To set up the base layer of ambient lighting, you should consider using pendant, recessed, and ceiling lights for overhead lighting. You can then add dept to the middle layer by incorporating floor lamps, wall-mounted sconces, or table lamps. Accent lights can also be a good option for highlighting different parts of an indoor space at eye level. In certain cases, using toe-kick lights, plug-in motion sensor lights, or uplights in the way of bottom-layer lighting can help ensure improved accessibility in low light.

Horizontal Layering

This lighting technique is used for creating areas of interest and focal points within a room. This is achieved by ensuring light sources are distributed evenly across a horizontal plan. You can also use the horizontal layering technique for creating a sense of width inside a room. Draw focus to picture frames or hanging wall art by using track lighting. Another example is using under-cabinet and over-cabinet strip lights in your kitchen for creating a horizontal task-light layer.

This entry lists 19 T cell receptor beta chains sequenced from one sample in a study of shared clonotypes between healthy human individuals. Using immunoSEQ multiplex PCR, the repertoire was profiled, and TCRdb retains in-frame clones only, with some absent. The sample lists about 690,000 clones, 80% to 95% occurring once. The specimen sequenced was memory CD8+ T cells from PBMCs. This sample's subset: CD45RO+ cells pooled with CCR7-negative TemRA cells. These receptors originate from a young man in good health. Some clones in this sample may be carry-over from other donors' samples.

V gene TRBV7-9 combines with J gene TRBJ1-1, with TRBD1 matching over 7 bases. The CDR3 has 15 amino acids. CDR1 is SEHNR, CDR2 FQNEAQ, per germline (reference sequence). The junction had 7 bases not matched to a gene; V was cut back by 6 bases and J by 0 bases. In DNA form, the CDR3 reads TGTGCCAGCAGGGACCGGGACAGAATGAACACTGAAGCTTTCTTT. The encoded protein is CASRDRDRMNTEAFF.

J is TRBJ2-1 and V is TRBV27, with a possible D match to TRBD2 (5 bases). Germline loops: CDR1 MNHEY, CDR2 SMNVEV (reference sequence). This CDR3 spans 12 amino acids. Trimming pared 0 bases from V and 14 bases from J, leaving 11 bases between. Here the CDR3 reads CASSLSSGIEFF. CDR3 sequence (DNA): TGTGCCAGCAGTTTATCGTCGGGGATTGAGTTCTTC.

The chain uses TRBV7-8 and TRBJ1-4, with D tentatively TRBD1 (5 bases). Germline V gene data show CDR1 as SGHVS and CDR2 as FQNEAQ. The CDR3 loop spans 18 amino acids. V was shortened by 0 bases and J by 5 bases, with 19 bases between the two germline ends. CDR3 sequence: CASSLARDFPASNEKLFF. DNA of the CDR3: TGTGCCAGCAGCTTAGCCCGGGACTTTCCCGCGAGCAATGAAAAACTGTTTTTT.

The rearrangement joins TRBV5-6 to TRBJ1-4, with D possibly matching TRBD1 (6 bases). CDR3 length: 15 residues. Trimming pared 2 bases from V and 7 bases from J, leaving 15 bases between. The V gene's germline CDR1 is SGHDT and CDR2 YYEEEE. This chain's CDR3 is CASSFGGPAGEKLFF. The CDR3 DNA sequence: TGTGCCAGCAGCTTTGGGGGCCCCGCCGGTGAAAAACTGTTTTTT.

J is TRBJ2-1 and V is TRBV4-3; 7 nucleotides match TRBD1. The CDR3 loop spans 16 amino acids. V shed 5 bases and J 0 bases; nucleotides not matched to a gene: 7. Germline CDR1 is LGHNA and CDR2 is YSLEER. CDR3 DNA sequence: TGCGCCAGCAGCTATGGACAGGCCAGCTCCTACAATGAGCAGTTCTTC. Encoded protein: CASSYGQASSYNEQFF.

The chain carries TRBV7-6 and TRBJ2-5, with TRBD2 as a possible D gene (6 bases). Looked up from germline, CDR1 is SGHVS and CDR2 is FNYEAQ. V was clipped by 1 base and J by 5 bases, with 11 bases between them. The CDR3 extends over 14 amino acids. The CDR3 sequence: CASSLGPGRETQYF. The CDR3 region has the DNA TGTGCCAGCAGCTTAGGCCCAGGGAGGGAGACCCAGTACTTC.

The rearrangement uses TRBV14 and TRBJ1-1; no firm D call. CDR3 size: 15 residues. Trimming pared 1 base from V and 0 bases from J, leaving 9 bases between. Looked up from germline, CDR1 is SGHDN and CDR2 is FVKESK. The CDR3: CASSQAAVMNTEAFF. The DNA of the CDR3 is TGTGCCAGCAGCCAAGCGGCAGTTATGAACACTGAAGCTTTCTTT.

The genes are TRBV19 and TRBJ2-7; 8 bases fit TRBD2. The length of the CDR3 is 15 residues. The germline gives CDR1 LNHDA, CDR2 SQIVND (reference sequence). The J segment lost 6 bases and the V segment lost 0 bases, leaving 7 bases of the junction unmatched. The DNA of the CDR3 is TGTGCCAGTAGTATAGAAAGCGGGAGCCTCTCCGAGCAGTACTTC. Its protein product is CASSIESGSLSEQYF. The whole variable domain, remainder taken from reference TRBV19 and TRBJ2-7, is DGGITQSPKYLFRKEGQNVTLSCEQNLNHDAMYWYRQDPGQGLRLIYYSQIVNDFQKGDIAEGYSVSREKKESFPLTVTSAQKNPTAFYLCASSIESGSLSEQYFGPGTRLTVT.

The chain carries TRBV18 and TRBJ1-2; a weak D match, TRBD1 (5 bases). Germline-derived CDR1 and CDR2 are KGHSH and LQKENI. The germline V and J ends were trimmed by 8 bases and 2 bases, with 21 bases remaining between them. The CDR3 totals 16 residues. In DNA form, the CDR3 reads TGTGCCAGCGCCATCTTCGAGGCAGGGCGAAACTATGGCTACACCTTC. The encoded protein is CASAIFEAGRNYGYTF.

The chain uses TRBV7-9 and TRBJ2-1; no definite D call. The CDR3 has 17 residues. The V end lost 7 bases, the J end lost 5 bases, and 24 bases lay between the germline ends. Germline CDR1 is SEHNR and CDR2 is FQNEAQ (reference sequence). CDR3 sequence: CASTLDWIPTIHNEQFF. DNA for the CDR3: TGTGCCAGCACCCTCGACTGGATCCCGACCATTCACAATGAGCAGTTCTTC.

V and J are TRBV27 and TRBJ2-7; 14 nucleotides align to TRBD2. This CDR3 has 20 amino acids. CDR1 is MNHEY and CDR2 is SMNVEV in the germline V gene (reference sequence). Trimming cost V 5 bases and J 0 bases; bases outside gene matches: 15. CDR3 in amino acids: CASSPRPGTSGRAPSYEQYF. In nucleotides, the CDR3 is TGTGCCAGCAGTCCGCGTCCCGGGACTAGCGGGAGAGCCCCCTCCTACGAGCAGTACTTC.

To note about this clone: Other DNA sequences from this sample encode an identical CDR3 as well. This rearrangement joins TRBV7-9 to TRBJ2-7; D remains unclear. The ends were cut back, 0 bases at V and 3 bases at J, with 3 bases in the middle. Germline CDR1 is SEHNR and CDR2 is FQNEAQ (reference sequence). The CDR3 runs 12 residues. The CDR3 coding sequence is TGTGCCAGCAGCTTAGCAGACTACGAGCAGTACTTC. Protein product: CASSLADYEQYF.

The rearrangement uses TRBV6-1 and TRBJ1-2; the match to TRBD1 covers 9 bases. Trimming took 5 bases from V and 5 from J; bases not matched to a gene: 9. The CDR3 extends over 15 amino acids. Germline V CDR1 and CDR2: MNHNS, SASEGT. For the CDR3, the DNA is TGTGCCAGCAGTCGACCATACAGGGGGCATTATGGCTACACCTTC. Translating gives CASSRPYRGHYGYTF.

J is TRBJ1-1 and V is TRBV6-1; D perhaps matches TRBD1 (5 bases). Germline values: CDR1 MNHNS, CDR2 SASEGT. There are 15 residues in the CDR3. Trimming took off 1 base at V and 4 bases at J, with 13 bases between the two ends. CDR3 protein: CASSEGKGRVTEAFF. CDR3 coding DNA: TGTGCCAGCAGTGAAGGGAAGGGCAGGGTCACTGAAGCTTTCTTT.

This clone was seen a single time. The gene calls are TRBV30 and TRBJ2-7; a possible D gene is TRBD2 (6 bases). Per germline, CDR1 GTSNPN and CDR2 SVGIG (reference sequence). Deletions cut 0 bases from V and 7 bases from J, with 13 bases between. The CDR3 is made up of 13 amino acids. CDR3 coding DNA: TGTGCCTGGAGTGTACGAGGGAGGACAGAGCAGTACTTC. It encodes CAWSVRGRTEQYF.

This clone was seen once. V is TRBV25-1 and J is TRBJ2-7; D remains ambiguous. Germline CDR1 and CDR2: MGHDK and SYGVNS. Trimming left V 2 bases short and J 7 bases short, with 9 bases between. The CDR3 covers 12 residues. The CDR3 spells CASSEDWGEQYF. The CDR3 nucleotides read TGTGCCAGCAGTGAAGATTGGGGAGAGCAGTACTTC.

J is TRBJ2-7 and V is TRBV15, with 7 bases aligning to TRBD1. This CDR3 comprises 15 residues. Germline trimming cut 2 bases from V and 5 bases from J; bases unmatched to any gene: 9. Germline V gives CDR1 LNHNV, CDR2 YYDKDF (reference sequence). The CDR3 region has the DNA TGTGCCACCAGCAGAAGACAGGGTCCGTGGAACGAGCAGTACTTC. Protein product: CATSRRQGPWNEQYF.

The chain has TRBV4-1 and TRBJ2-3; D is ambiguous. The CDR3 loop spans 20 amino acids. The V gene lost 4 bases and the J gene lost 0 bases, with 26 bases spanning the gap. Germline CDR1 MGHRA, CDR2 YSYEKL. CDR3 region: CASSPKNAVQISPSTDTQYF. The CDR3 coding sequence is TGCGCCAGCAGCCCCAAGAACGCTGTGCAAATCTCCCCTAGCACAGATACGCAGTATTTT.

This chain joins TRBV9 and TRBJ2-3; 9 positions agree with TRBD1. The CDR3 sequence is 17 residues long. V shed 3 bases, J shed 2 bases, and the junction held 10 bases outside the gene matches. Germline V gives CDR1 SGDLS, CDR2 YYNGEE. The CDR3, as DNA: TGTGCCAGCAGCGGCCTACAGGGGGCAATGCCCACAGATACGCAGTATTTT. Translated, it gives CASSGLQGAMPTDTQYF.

Depth Layering

More than anything else, depth layering is used for creating areas interest between the background and foreground of an indoor space so that dimension and spatial depth are emphasized. There is no set formula for creating impressive depth light layering. We suggest you position different lighting fixtures carefully throughout a room and try out different fixture distances and heights to see which arrangement looks the best.

Placing LED lights behind objects or furniture add depth between the objects and wall behind them and is a great way of utilizing backlighting. Another idea is to install strip lights or track lights along the length of a wall for creating a sense of movement. Look at your room from all angles to make sure dimension is clearly noticeable from each and every vantage point.

Main Characteristics Which Can Impact Layering Techniques

A few pointers to keep in mind as you plan a tailor-made light layering design for your home:

  • Pay attention to how sun light plays into your space. Skylights and wide-open windows can be used as ambient lighting during daytime
  • Natural lighting is likely to change in different rooms differently throughout the day. Therefore, identify spaces which can do with additional lighting